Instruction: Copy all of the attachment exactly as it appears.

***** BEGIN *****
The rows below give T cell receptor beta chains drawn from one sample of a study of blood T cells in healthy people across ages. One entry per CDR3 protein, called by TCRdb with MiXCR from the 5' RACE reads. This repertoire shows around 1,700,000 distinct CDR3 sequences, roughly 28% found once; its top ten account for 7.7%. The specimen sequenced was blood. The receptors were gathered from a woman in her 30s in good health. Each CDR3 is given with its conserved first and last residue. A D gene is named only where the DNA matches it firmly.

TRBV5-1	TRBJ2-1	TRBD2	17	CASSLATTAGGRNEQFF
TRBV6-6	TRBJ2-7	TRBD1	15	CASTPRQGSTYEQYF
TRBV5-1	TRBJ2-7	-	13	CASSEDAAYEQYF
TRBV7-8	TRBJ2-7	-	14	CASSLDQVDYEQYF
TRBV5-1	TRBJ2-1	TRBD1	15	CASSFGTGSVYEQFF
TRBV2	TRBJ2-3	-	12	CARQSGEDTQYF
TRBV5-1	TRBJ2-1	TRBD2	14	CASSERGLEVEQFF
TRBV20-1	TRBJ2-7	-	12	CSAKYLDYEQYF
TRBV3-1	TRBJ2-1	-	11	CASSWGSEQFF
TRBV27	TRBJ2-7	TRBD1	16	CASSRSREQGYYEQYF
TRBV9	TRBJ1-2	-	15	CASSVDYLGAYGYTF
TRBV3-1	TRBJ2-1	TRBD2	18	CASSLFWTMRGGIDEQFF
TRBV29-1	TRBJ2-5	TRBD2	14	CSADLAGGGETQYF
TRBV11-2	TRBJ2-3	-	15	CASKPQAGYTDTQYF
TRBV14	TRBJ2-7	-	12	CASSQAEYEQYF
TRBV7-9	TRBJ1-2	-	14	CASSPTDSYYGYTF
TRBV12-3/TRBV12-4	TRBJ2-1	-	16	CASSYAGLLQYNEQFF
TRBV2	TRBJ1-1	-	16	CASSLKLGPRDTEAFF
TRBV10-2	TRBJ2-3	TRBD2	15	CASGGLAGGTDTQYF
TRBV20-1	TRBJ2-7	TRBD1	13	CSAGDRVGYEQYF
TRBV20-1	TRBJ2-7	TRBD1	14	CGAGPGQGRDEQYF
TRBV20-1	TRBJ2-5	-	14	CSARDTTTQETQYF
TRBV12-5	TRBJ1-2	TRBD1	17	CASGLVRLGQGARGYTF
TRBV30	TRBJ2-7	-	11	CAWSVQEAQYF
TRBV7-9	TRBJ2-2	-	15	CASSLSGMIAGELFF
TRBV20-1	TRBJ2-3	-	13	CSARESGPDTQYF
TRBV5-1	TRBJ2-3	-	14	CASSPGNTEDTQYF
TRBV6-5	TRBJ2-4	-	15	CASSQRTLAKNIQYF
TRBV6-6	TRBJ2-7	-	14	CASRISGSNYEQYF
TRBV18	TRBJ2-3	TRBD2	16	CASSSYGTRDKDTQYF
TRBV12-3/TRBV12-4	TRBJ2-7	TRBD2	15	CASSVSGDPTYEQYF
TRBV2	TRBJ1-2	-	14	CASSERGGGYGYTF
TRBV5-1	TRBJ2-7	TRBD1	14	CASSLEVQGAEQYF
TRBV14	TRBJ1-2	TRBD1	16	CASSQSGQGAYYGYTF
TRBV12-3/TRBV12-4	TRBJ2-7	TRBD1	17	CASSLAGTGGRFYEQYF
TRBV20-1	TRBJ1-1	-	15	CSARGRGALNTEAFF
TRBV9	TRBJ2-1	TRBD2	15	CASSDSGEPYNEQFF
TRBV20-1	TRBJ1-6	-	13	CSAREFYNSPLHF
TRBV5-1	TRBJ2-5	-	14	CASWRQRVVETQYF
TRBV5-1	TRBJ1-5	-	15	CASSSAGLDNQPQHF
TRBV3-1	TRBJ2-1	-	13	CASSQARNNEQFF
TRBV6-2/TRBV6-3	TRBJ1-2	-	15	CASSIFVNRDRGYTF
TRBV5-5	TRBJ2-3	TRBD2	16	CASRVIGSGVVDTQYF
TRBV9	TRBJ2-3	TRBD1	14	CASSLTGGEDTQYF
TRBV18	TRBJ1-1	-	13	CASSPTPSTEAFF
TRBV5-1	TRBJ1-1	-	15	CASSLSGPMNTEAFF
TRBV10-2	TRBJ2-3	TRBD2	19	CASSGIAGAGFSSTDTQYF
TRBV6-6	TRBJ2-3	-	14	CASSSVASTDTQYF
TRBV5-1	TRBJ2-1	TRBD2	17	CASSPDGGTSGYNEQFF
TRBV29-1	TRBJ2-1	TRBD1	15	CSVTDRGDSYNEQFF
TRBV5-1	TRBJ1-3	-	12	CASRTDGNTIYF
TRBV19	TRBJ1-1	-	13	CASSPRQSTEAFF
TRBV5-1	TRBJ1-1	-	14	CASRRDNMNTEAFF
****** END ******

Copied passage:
The rows below give T cell receptor beta chains drawn from one sample of a study of blood T cells in healthy people across ages. One entry per CDR3 protein, called by TCRdb with MiXCR from the 5' RACE reads. This repertoire shows around 1,700,000 distinct CDR3 sequences, roughly 28% found once; its top ten account for 7.7%. The specimen sequenced was blood. The receptors were gathered from a woman in her 30s in good health. Each CDR3 is given with its conserved first and last residue. A D gene is named only where the DNA matches it firmly.

TRBV5-1	TRBJ2-1	TRBD2	17	CASSLATTAGGRNEQFF
TRBV6-6	TRBJ2-7	TRBD1	15	CASTPRQGSTYEQYF
TRBV5-1	TRBJ2-7	-	13	CASSEDAAYEQYF
TRBV7-8	TRBJ2-7	-	14	CASSLDQVDYEQYF
TRBV5-1	TRBJ2-1	TRBD1	15	CASSFGTGSVYEQFF
TRBV2	TRBJ2-3	-	12	CARQSGEDTQYF
TRBV5-1	TRBJ2-1	TRBD2	14	CASSERGLEVEQFF
TRBV20-1	TRBJ2-7	-	12	CSAKYLDYEQYF
TRBV3-1	TRBJ2-1	-	11	CASSWGSEQFF
TRBV27	TRBJ2-7	TRBD1	16	CASSRSREQGYYEQYF
TRBV9	TRBJ1-2	-	15	CASSVDYLGAYGYTF
TRBV3-1	TRBJ2-1	TRBD2	18	CASSLFWTMRGGIDEQFF
TRBV29-1	TRBJ2-5	TRBD2	14	CSADLAGGGETQYF
TRBV11-2	TRBJ2-3	-	15	CASKPQAGYTDTQYF
TRBV14	TRBJ2-7	-	12	CASSQAEYEQYF
TRBV7-9	TRBJ1-2	-	14	CASSPTDSYYGYTF
TRBV12-3/TRBV12-4	TRBJ2-1	-	16	CASSYAGLLQYNEQFF
TRBV2	TRBJ1-1	-	16	CASSLKLGPRDTEAFF
TRBV10-2	TRBJ2-3	TRBD2	15	CASGGLAGGTDTQYF
TRBV20-1	TRBJ2-7	TRBD1	13	CSAGDRVGYEQYF
TRBV20-1	TRBJ2-7	TRBD1	14	CGAGPGQGRDEQYF
TRBV20-1	TRBJ2-5	-	14	CSARDTTTQETQYF
TRBV12-5	TRBJ1-2	TRBD1	17	CASGLVRLGQGARGYTF
TRBV30	TRBJ2-7	-	11	CAWSVQEAQYF
TRBV7-9	TRBJ2-2	-	15	CASSLSGMIAGELFF
TRBV20-1	TRBJ2-3	-	13	CSARESGPDTQYF
TRBV5-1	TRBJ2-3	-	14	CASSPGNTEDTQYF
TRBV6-5	TRBJ2-4	-	15	CASSQRTLAKNIQYF
TRBV6-6	TRBJ2-7	-	14	CASRISGSNYEQYF
TRBV18	TRBJ2-3	TRBD2	16	CASSSYGTRDKDTQYF
TRBV12-3/TRBV12-4	TRBJ2-7	TRBD2	15	CASSVSGDPTYEQYF
TRBV2	TRBJ1-2	-	14	CASSERGGGYGYTF
TRBV5-1	TRBJ2-7	TRBD1	14	CASSLEVQGAEQYF
TRBV14	TRBJ1-2	TRBD1	16	CASSQSGQGAYYGYTF
TRBV12-3/TRBV12-4	TRBJ2-7	TRBD1	17	CASSLAGTGGRFYEQYF
TRBV20-1	TRBJ1-1	-	15	CSARGRGALNTEAFF
TRBV9	TRBJ2-1	TRBD2	15	CASSDSGEPYNEQFF
TRBV20-1	TRBJ1-6	-	13	CSAREFYNSPLHF
TRBV5-1	TRBJ2-5	-	14	CASWRQRVVETQYF
TRBV5-1	TRBJ1-5	-	15	CASSSAGLDNQPQHF
TRBV3-1	TRBJ2-1	-	13	CASSQARNNEQFF
TRBV6-2/TRBV6-3	TRBJ1-2	-	15	CASSIFVNRDRGYTF
TRBV5-5	TRBJ2-3	TRBD2	16	CASRVIGSGVVDTQYF
TRBV9	TRBJ2-3	TRBD1	14	CASSLTGGEDTQYF
TRBV18	TRBJ1-1	-	13	CASSPTPSTEAFF
TRBV5-1	TRBJ1-1	-	15	CASSLSGPMNTEAFF
TRBV10-2	TRBJ2-3	TRBD2	19	CASSGIAGAGFSSTDTQYF
TRBV6-6	TRBJ2-3	-	14	CASSSVASTDTQYF
TRBV5-1	TRBJ2-1	TRBD2	17	CASSPDGGTSGYNEQFF
TRBV29-1	TRBJ2-1	TRBD1	15	CSVTDRGDSYNEQFF
TRBV5-1	TRBJ1-3	-	12	CASRTDGNTIYF
TRBV19	TRBJ1-1	-	13	CASSPRQSTEAFF
TRBV5-1	TRBJ1-1	-	14	CASRRDNMNTEAFF